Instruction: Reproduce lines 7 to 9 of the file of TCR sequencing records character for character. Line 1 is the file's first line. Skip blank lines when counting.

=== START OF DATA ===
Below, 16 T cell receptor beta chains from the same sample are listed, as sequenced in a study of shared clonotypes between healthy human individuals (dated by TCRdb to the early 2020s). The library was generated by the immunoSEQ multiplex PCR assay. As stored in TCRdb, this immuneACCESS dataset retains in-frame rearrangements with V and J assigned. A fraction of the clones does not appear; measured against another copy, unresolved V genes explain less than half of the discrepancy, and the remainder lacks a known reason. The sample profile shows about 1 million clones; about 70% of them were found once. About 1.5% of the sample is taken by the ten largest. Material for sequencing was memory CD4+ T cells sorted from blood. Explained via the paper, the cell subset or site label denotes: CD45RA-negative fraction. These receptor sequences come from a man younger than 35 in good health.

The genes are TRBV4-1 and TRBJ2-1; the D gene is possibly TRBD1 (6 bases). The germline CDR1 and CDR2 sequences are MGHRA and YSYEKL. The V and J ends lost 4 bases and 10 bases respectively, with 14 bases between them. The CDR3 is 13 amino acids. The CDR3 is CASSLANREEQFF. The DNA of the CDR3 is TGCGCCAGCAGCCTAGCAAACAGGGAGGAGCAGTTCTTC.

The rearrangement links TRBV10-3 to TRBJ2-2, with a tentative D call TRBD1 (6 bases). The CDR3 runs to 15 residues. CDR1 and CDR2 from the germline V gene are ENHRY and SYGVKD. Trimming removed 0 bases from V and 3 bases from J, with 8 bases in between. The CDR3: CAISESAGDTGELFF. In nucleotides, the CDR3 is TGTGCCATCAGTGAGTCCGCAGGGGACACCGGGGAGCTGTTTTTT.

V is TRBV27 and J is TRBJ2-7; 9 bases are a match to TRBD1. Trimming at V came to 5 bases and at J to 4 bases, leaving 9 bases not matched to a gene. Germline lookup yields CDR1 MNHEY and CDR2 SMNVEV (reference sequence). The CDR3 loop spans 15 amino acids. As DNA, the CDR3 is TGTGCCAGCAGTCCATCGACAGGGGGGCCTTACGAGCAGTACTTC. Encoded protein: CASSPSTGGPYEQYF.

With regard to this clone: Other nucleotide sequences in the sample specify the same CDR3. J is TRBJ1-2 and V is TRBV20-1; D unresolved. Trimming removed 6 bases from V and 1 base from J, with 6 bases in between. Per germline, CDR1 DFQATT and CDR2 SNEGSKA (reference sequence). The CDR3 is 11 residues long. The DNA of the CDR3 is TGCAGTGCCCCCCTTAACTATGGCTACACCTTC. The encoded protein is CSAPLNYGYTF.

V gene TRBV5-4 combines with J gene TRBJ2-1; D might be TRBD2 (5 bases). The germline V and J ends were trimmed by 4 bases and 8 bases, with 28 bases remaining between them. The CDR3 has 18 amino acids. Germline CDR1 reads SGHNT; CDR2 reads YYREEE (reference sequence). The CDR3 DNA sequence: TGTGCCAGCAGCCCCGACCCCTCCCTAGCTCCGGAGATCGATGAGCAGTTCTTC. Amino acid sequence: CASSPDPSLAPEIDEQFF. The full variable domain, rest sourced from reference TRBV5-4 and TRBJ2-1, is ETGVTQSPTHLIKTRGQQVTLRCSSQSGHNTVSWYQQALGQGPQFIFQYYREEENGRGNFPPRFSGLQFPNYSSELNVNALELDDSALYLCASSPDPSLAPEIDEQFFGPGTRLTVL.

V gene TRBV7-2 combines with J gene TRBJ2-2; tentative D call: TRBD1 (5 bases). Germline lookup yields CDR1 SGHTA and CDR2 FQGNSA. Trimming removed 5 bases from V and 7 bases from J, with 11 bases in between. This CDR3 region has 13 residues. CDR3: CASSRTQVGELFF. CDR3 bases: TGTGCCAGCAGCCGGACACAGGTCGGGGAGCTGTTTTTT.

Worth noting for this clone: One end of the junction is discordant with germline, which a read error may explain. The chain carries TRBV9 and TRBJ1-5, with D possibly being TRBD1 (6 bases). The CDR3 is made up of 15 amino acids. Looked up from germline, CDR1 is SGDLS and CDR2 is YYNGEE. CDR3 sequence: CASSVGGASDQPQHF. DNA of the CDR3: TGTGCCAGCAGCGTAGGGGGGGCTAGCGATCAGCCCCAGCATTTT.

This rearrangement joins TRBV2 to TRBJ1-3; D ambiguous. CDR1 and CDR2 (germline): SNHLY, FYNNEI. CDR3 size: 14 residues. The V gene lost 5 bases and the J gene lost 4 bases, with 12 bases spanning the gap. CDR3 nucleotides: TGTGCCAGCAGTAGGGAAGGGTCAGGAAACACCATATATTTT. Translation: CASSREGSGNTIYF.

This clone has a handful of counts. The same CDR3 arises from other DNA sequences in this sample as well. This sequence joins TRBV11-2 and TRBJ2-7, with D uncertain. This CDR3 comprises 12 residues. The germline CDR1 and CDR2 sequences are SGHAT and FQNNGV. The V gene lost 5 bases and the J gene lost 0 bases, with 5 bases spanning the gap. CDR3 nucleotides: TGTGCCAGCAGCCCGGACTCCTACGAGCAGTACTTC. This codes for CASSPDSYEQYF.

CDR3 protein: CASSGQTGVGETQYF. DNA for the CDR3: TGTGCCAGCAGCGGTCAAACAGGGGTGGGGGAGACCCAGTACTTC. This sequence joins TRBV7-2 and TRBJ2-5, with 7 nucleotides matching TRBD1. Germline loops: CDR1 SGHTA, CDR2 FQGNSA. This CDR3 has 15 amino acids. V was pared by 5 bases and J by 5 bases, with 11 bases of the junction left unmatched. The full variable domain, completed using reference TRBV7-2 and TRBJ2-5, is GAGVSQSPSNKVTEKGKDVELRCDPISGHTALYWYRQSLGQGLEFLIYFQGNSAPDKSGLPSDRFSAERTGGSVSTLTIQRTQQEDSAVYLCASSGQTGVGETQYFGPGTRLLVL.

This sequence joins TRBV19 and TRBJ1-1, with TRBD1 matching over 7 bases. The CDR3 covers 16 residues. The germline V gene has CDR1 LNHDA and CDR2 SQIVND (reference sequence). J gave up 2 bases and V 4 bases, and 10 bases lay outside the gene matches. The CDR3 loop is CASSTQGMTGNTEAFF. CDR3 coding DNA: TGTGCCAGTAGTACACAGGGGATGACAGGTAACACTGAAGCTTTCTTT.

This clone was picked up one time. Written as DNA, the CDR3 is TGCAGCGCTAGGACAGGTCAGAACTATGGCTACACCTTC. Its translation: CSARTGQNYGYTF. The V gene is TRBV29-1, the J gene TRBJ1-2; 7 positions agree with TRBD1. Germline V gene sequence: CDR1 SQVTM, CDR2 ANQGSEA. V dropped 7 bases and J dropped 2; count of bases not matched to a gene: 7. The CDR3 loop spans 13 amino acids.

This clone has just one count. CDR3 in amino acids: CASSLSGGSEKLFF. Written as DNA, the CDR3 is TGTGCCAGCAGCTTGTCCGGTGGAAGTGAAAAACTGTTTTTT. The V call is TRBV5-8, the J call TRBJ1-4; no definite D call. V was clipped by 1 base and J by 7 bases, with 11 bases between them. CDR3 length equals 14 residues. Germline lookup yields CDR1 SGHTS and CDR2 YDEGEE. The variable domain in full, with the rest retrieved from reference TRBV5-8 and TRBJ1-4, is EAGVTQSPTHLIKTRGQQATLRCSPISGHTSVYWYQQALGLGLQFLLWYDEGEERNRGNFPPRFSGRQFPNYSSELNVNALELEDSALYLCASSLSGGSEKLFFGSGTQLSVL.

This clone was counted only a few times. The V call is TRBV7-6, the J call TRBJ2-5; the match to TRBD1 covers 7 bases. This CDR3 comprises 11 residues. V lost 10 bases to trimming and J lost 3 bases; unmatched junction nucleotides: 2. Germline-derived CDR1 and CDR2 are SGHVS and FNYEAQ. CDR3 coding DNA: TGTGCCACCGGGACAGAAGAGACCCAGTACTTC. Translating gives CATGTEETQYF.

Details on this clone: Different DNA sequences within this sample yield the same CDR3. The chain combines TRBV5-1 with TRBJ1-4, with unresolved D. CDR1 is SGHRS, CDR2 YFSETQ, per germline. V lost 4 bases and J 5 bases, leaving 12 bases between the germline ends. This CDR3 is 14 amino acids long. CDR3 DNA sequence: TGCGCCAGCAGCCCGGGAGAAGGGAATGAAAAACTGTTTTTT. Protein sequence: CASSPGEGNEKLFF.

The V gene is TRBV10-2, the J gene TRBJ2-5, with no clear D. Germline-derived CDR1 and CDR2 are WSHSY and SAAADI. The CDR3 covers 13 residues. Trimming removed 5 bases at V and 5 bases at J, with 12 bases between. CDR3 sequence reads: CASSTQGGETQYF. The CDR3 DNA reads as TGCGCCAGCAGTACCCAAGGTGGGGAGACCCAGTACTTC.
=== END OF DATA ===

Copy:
V gene TRBV7-2 combines with J gene TRBJ2-2; tentative D call: TRBD1 (5 bases). Germline lookup yields CDR1 SGHTA and CDR2 FQGNSA. Trimming removed 5 bases from V and 7 bases from J, with 11 bases in between. This CDR3 region has 13 residues. CDR3: CASSRTQVGELFF. CDR3 bases: TGTGCCAGCAGCCGGACACAGGTCGGGGAGCTGTTTTTT.

Worth noting for this clone: One end of the junction is discordant with germline, which a read error may explain. The chain carries TRBV9 and TRBJ1-5, with D possibly being TRBD1 (6 bases). The CDR3 is made up of 15 amino acids. Looked up from germline, CDR1 is SGDLS and CDR2 is YYNGEE. CDR3 sequence: CASSVGGASDQPQHF. DNA of the CDR3: TGTGCCAGCAGCGTAGGGGGGGCTAGCGATCAGCCCCAGCATTTT.

This rearrangement joins TRBV2 to TRBJ1-3; D ambiguous. CDR1 and CDR2 (germline): SNHLY, FYNNEI. CDR3 size: 14 residues. The V gene lost 5 bases and the J gene lost 4 bases, with 12 bases spanning the gap. CDR3 nucleotides: TGTGCCAGCAGTAGGGAAGGGTCAGGAAACACCATATATTTT. Translation: CASSREGSGNTIYF.